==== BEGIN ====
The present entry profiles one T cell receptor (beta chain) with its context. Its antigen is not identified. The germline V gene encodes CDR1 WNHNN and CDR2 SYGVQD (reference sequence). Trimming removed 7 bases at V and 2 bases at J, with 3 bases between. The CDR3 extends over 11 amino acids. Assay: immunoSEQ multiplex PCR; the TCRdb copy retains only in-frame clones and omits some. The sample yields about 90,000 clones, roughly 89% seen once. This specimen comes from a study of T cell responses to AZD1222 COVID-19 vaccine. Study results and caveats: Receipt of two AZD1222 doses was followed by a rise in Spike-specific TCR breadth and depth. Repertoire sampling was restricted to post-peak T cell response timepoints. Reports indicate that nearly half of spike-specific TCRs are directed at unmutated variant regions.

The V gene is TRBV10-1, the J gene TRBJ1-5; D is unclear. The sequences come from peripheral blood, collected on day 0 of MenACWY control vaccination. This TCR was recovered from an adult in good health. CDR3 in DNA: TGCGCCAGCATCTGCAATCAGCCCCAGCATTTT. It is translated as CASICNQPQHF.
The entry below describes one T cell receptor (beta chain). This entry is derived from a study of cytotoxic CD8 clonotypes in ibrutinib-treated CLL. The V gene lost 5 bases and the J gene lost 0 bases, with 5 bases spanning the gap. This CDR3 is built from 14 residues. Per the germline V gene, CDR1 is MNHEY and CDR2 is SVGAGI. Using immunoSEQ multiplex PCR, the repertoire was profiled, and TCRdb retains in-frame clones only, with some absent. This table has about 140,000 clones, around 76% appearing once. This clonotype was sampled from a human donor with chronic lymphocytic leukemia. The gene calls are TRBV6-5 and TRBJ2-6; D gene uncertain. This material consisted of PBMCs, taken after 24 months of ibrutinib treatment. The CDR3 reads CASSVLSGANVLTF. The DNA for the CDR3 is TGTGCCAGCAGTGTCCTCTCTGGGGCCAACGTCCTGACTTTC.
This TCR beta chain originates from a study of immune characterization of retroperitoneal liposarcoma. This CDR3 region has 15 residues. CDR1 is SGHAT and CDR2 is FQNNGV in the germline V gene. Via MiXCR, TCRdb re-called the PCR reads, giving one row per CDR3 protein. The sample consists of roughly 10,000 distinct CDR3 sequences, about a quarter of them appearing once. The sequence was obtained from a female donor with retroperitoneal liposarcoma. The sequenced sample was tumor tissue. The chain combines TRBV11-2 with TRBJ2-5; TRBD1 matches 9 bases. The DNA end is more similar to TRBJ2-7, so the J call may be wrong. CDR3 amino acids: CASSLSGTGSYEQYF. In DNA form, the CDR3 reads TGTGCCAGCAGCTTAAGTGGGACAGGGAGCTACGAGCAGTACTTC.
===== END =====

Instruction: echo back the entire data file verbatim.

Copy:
The present entry profiles one T cell receptor (beta chain) with its context. Its antigen is not identified. The germline V gene encodes CDR1 WNHNN and CDR2 SYGVQD (reference sequence). Trimming removed 7 bases at V and 2 bases at J, with 3 bases between. The CDR3 extends over 11 amino acids. Assay: immunoSEQ multiplex PCR; the TCRdb copy retains only in-frame clones and omits some. The sample yields about 90,000 clones, roughly 89% seen once. This specimen comes from a study of T cell responses to AZD1222 COVID-19 vaccine. Study results and caveats: Receipt of two AZD1222 doses was followed by a rise in Spike-specific TCR breadth and depth. Repertoire sampling was restricted to post-peak T cell response timepoints. Reports indicate that nearly half of spike-specific TCRs are directed at unmutated variant regions.

The V gene is TRBV10-1, the J gene TRBJ1-5; D is unclear. The sequences come from peripheral blood, collected on day 0 of MenACWY control vaccination. This TCR was recovered from an adult in good health. CDR3 in DNA: TGCGCCAGCATCTGCAATCAGCCCCAGCATTTT. It is translated as CASICNQPQHF.
The entry below describes one T cell receptor (beta chain). This entry is derived from a study of cytotoxic CD8 clonotypes in ibrutinib-treated CLL. The V gene lost 5 bases and the J gene lost 0 bases, with 5 bases spanning the gap. This CDR3 is built from 14 residues. Per the germline V gene, CDR1 is MNHEY and CDR2 is SVGAGI. Using immunoSEQ multiplex PCR, the repertoire was profiled, and TCRdb retains in-frame clones only, with some absent. This table has about 140,000 clones, around 76% appearing once. This clonotype was sampled from a human donor with chronic lymphocytic leukemia. The gene calls are TRBV6-5 and TRBJ2-6; D gene uncertain. This material consisted of PBMCs, taken after 24 months of ibrutinib treatment. The CDR3 reads CASSVLSGANVLTF. The DNA for the CDR3 is TGTGCCAGCAGTGTCCTCTCTGGGGCCAACGTCCTGACTTTC.
This TCR beta chain originates from a study of immune characterization of retroperitoneal liposarcoma. This CDR3 region has 15 residues. CDR1 is SGHAT and CDR2 is FQNNGV in the germline V gene. Via MiXCR, TCRdb re-called the PCR reads, giving one row per CDR3 protein. The sample consists of roughly 10,000 distinct CDR3 sequences, about a quarter of them appearing once. The sequence was obtained from a female donor with retroperitoneal liposarcoma. The sequenced sample was tumor tissue. The chain combines TRBV11-2 with TRBJ2-5; TRBD1 matches 9 bases. The DNA end is more similar to TRBJ2-7, so the J call may be wrong. CDR3 amino acids: CASSLSGTGSYEQYF. In DNA form, the CDR3 reads TGTGCCAGCAGCTTAAGTGGGACAGGGAGCTACGAGCAGTACTTC.